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Perspective

Why traditional burying of the dead still matters

Cremation is on the rise, and this is the problem.

Illustration by Koren Shadmi

Let the dead bury their own dead, Jesus tells his followers. But these days, it seems, even the living think they can’t afford to do it. Their question: Why bother?

Americans increasingly cremate remains, at least in part with hopes of saving on funeral expenses. One-third of those who chose cremation in 2010 had said cost was a factor, up from 19 percent in 1990, according to a Funeral and Memorial Information Council survey of 858 adults. In Nevada, where unemployment and foreclosure rates are through the roof, 73 percent of those who died were cremated. That was up from 65 percent in 2006 and more than any other state.

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But financial matters can’t be the sole driver of the trend. Cremations are, in fact, least common, at just 12.5 percent, in Mississippi, the nation’s poorest state. So some other factor must account for why cremation rates are sky-high in some cash-strapped places, but not in others.

That other factor is religion. Where commitments to the religious death rituals are strong, the vast majority of people still bury their dead, even if it’s in a pine box at an unmarked site. Where commitments to the bodily burial and its symbolism are weak, the dead get cremated, especially when pocketbook pressures intensify.

Consider: Six out of the 10 states with the highest cremation rates also rank among the 10 least religious states, according to a Gallup survey on religiosity published in 2009. Two of these are in New England: Vermont has a 59.56 cremation rate (10th highest in the country), and Maine has a 63 percent rate (seventh). Rates are a lot lower in Massachusetts (36 percent), where resistance rooted largely in Catholic culture remains strong in pockets. Catholicism encourages burial rather than cremation whenever possible, in part to signify the body’s preciousness to God. And of the New England states, Massachusetts has the second highest number of Catholics per capita, at 39 percent.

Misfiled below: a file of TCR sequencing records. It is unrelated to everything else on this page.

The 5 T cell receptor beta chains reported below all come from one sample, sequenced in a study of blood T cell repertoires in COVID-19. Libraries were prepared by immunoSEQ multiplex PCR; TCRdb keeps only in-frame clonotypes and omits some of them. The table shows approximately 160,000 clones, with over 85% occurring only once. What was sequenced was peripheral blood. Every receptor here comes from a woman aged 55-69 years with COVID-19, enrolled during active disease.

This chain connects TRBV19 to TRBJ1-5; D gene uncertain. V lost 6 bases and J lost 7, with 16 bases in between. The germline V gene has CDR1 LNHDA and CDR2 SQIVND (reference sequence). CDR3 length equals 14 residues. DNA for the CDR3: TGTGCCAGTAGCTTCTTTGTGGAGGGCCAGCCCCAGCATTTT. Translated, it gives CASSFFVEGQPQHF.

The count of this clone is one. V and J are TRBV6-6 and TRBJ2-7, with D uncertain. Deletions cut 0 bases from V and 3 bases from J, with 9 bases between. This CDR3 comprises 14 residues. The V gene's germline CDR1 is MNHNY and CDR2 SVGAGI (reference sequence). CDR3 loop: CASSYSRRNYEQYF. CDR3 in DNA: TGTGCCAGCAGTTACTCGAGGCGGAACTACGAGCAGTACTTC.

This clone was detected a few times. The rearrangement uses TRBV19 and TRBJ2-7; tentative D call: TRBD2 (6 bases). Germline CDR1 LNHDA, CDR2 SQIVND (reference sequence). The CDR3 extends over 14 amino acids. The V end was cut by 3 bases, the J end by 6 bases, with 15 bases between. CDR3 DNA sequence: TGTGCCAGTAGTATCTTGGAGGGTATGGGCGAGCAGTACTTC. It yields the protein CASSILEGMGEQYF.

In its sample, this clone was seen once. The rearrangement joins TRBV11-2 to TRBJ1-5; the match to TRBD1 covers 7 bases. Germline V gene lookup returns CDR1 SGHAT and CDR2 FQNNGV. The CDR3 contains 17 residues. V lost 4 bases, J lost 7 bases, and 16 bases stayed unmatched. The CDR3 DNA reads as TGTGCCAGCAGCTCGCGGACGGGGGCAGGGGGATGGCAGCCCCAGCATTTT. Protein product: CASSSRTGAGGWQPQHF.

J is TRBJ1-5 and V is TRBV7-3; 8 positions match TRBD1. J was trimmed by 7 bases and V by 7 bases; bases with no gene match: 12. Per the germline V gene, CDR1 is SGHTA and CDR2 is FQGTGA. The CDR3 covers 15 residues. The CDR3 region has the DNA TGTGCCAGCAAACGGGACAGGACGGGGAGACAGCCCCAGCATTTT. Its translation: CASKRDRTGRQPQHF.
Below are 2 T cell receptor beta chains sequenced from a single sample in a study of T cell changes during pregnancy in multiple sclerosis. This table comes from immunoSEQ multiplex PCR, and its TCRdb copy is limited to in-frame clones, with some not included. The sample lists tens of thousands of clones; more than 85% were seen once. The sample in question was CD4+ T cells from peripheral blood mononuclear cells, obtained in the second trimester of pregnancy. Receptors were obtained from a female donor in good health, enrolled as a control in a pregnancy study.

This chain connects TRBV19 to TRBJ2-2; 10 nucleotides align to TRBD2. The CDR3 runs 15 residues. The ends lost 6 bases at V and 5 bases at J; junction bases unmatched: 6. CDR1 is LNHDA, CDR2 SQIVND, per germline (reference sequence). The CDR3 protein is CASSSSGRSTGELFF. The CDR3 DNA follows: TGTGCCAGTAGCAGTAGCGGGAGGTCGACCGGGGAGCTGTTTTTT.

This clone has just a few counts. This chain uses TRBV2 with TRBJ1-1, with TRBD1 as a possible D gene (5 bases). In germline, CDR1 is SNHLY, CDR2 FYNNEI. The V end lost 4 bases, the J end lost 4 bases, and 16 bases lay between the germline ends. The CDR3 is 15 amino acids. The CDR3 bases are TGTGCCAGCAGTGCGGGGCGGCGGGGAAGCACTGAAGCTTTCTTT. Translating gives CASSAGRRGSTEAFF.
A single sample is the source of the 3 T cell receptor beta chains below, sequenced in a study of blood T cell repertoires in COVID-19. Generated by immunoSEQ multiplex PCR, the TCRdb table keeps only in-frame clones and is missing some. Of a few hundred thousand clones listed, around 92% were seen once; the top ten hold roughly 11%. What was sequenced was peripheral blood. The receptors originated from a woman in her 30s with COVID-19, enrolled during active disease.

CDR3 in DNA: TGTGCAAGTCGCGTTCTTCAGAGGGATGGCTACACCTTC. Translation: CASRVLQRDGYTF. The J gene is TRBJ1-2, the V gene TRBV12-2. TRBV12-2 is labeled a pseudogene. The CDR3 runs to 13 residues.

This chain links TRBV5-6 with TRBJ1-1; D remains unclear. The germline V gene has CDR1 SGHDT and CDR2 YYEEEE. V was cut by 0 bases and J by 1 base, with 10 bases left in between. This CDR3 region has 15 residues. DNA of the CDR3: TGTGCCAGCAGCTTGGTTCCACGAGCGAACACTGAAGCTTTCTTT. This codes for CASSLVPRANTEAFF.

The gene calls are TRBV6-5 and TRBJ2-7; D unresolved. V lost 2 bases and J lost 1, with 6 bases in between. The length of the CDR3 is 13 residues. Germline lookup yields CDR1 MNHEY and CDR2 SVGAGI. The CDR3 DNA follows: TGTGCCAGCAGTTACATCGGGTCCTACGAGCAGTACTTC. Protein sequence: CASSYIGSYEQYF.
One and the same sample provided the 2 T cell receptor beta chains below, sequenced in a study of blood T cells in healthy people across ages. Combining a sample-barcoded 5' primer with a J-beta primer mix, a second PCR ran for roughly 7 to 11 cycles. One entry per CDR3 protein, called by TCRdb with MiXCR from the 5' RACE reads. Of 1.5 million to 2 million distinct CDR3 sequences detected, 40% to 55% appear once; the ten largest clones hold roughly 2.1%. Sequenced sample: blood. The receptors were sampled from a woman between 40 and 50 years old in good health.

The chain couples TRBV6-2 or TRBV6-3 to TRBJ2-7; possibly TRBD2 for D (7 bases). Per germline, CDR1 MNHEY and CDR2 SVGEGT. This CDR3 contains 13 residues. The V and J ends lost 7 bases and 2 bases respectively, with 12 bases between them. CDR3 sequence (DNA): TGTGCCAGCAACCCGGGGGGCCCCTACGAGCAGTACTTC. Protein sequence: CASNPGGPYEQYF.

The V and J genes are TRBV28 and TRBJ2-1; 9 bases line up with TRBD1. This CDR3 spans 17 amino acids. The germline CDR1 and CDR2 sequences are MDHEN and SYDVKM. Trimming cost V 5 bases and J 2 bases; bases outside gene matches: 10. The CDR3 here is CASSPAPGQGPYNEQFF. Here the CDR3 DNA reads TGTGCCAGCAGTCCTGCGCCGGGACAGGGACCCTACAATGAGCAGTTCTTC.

Contrary to popular belief, cremation isn’t always a money saver. Fees tend to start around $1,500 for a basic cremation in Massachusetts, but most consumers opt for services that hike costs by thousands of dollars, according to the Massachusetts Funeral Directors Association. In comparison, a simple burial in a plywood container with a secondary container can be around $2,500. Burial costs can start even lower in cemeteries that don’t require secondary containers.    

The religious case for burial, however, often goes unheard. Where children and adults don’t learn compelling theological reasons for burying a body, they instead hear pragmatic ones suggesting cremation is the cheaper, greener way to go. Cremation has become the default option amid a dearth of religious knowledge.

What does the church teach about burial? Christians have traditionally buried the body intact with the feet pointing east. The act anticipates a Day of Judgment, when Christ will return from the East and raise the faithful. In this practice, Christians show confidence in the spiritual tradition that inspired it. Whether they believe in a literal or figurative resurrection, the burial bears witness to a God who isn’t bound by the grave. The buried body is a concrete sign of eternal hope, which can be lifesaving in an age of cynicism and despair.

Other religions, too, use burials to affirm the inherent meaningfulness of life. Judaism has traditionally banned cremation and required a prompt burial because the body belongs to God; returning it intact honors the Creator.  Muslims bury the deceased on his or her right side, facing Mecca, with minimal grave markers to show eternal humility before Allah, whom they trust to raise the righteous.

To be sure, there’s a spiritual and environmental case to be made for cremation. Some see it as returning to the cycle of nature with minimal environmental impact, and it seems to affirm their deepest, eco-friendly values. They deserve no rebuke.

Yet all of us, as consumers of resources, ultimately stand for more than minimizing footprints on the earth. Otherwise, no one would use cars or have children. Our society needs death rituals that convey the full magnitude of what it means to be human. If we let pragmatic concerns override all else, as seems to be the case in many cremations, then we’ll be left with anemic rituals that only reinforce despair.

G. Jeffrey MacDonald is a journalist, ordained minister, and author of Thieves in the Temple: The Christian Church and the Selling of the American Soul. Send comments to magazine@globe.com.
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